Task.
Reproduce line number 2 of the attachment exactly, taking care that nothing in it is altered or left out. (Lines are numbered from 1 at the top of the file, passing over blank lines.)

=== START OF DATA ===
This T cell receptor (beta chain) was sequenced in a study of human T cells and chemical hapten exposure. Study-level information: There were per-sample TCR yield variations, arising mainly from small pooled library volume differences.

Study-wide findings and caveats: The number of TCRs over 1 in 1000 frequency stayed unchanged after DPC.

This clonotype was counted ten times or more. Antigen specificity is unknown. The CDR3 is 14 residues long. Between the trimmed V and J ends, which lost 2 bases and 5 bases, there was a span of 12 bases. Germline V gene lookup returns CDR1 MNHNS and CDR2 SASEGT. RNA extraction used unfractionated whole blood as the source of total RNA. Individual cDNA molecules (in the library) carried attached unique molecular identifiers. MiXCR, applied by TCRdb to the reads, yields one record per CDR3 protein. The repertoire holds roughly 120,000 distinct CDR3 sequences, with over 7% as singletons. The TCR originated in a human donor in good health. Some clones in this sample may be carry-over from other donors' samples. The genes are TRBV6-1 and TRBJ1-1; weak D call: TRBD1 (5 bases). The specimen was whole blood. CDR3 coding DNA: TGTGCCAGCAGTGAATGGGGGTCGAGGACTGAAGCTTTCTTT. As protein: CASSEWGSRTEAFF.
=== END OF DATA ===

Study-wide findings and caveats: The number of TCRs over 1 in 1000 frequency stayed unchanged after DPC.